This is one of the most famous pubs in London. There has been a tavern on this site since 1520.
In the 17th century it had a reputation as a meeting place for smugglers and villains, and became known as 'Devil's Tavern'.
Famous customers included:
Samuel Pepys (1633-1703) when he was on naval business in Wapping.
Judge Jefferys (1648-89) watched the executions at the nearby Execution Dock from the pub balcony.
Captain Kidd was executed nearby in 1701.
Dickens, Whistler, Turner and Gustave Dore all allegedly visited the pub.
The riverside location meant its clientele included dockers, sailors, smugglers and pressgangs.
In 18th century a fire gutted the 'Devil’s Tavern', and it was rebuilt and renamed after the 'Prospect of Whitby'. The 'Prospect of Whitby' was a three-mast collier, built in 1777, which moored regularly outside the inn and became a local landmark.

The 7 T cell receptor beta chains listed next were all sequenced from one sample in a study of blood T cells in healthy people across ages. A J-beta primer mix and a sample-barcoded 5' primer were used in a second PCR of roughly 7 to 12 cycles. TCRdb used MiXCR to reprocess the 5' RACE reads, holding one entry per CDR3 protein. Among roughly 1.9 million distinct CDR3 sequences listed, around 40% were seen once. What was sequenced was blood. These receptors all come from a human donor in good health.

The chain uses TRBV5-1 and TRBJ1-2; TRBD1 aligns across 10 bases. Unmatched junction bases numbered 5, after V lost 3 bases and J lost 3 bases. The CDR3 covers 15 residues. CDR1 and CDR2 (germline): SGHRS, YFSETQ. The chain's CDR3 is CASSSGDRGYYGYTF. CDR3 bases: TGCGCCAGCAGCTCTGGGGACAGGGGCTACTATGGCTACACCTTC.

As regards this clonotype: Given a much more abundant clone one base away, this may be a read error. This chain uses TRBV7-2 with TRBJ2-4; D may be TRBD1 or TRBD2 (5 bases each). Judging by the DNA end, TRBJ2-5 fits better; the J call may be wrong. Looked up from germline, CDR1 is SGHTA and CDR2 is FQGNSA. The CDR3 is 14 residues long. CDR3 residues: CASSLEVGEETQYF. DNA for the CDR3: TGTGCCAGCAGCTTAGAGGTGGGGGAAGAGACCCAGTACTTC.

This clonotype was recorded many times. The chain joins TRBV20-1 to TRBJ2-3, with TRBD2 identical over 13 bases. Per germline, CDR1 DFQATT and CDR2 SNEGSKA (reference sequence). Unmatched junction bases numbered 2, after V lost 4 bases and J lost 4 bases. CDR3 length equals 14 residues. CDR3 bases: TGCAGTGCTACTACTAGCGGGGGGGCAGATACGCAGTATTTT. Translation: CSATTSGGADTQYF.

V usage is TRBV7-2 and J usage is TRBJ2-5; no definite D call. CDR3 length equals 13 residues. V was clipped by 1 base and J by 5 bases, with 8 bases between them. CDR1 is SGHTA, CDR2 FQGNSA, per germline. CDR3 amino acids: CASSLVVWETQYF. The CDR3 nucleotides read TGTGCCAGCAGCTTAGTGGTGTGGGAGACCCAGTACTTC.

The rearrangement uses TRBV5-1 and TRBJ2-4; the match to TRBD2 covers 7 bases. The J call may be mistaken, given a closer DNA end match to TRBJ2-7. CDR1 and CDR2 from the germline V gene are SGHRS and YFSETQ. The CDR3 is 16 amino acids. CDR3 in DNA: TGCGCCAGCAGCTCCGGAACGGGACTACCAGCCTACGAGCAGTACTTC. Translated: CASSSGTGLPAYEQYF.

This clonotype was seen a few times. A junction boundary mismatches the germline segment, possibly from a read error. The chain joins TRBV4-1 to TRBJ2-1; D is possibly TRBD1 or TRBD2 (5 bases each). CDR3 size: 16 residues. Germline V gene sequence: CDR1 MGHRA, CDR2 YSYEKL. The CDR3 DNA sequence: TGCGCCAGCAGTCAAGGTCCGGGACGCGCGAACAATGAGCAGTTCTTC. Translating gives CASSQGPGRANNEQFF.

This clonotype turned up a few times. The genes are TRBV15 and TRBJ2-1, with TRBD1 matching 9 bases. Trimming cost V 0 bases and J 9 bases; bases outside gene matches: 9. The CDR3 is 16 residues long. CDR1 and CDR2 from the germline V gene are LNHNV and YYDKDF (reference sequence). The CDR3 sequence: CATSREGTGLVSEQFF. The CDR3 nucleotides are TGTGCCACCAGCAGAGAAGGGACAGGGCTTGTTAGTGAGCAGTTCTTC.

The first fuschia cutting in Britain was allegedly bought in the pub. A local market gardener purchased it from a sailor for a nog of rum. The gardener went on to successfully grow and then sell the flowers.
Upstairs there used to be a cock pit and a bare knuckle-fighting ring.
A simple tavern was built on the site
It had a reputation as a meeting place for smugglers and villains, and became known as 'Devil's Tavern'
The Glorious Revolution saw James II flee to France. Judge Jeffreys tried to follow but was caught, it is claimed, hiding in a coal cellar at the tavern dressed as a coal-heaver. He was taken to the Tower and executed.
Captain Kidd was executed nearby
A fire gutted the 'Devil's Tavern'. It was rebuilt and renamed 'Prospect of Whitby', after a ship that was moored nearby.